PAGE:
Another problem has arisen over flights. Flights go smoothly from every international airport to southern Cyprus. Until recently, there were very few flights to northern Cyprus because that part of Cyprus is not recognised. One can see that there is a creeping acceptance of northern Cyprus as a separate independent state, because charter flights have recently started to northern Cyprus from Germany. We know that regular flights are made via Turkey from the United Kingdom to northern Cyprus and before long there will be charter flights to northern Cyprus as well. In terms of flights and communications, recognition of northern Cyprus is becoming a reality as the political problems of the island remain unresolved.
Today, throughout the whole of western Europe, the postage stamps issued by the northern Cyprus authorities are recognised on packages coming from northern Cyprus to western Europe, including the United Kingdom.
Recently, and this is a further development that emphasises how the existence of northern Cyprus is becoming more acceptable, passports which have the imprimatur of the Turkish Cypriot authorities in northern Cyprus are not only acceptable in western Europe but last month became acceptable in Greece. Until last, month, Greece had refused to accept such passports.
Finally, there is the growing interest of the Moslem world in the independence of northern Cyprus. The Moslem authorities in Arab countries are becoming more willing to recognise the independence of northern Cyprus.
We must try to avoid the permanency of the division in Cyprus. We must seek to bring about an agreement on the island. The division can be avoided only if the United Kingdom, which has a main interest in the island, and the other western nations, advise Greece through our allies in the EEC and NATO, and the Greek Cypriots who are in the Commonwealth, that the United Nations Secretary-General's proposals must be given a more positive response. If that is denied, the Turkish Cypriots will not stand waiting for recognition much longer. The de facto recognition that is already taking place as I have described will become de jure recognition by some Arab countries, and that will put pressure on other countries to follow their example.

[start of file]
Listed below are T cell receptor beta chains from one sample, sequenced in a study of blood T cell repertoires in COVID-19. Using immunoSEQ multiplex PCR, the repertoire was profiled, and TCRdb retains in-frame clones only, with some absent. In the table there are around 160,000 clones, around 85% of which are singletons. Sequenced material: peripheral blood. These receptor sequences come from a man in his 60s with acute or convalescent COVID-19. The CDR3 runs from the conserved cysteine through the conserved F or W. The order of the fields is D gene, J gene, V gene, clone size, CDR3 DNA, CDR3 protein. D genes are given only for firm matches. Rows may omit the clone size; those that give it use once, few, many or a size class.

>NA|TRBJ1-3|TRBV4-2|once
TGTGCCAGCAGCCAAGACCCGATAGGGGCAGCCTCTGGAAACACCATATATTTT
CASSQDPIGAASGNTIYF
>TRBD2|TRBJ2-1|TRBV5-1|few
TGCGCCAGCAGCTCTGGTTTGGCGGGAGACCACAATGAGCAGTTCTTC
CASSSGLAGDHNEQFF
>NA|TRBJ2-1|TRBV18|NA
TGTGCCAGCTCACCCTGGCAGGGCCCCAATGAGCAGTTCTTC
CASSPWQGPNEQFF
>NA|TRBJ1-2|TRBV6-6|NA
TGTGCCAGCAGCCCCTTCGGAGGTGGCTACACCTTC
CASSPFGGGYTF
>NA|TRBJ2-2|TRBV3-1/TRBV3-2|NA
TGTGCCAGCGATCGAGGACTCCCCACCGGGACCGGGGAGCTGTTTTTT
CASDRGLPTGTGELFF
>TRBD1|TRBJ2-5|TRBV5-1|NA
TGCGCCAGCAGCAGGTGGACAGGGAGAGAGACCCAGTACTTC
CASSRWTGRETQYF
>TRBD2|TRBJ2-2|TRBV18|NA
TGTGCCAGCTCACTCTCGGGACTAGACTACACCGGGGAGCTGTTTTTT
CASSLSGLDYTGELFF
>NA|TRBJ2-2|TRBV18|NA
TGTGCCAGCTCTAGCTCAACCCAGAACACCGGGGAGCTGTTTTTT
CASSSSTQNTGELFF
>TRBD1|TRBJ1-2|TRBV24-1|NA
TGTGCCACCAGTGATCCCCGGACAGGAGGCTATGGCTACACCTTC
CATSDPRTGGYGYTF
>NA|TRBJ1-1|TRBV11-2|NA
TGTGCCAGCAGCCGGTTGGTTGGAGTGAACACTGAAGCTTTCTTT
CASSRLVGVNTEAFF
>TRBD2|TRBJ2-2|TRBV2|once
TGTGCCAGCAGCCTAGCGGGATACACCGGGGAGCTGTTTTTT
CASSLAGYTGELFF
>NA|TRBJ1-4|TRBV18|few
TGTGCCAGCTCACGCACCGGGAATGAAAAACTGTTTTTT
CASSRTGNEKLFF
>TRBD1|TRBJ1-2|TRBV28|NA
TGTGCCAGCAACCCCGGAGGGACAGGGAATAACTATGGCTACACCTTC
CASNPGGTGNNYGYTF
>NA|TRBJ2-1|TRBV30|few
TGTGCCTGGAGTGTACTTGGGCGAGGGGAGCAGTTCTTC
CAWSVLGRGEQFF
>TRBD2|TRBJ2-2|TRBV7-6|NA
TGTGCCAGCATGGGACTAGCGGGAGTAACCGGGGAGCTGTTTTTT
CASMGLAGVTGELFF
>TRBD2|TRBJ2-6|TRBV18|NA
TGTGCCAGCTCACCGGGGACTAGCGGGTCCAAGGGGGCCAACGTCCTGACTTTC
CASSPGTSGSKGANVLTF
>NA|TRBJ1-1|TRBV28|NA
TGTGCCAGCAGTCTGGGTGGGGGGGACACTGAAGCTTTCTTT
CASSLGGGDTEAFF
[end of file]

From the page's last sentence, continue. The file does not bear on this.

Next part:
That would be a sad solution for Cyprus, and I hope that those in the United Kingdom who can bring influence to bear will do so. It is not good enough for us to stand quietly aside and say that we are supporting the good offices of the Secretary-General of the United Nations. In another place recently, 10 questions on Cyprus drew but one answer — that we support the good offices of the Secretary-General of the United Nations. That is likely to lead us nowhere unless we take the initiative—we have a greater interest in Cyprus than most other countries—to encourage both communities to make a go of the United Nation's proposals.
Tourism is vital to the northern side of Cyprus. Following the problems of terrorism in the middle east, the Foreign and Commonwealth Office advised that it might be dangerous to visit certain countries. Northern Cyprus has not seen a bomb or a bullet for 14 years. I do not believe that any European country could claim such peace and stability. I know that the Greek Cypriots rightly objected to the Government advising people that it would be dangerous to visit Cyprus. I hope that, if it has not already done so, the Foreign and Commonwealth Office will pretty soon correct that advice and make it clear that it is quite safe for United Kingdom residents to visit Cyprus.
My final point concerns British citizens' interest in northern Cyprus. At the time of the coup and the arrival of Turkish troops—we should not forget that there are Greek national troops there—there were properties that British citizens had bought jointly with Greek citizens. That created a problem in northern Cyprus when it became a part of the Turkish Republic of Northern Cyprus. There were also properties that had been bought by British citizens on their own, but for which, during the coup, they did not get title deeds. When the new authorities took over, therefore, they had no title.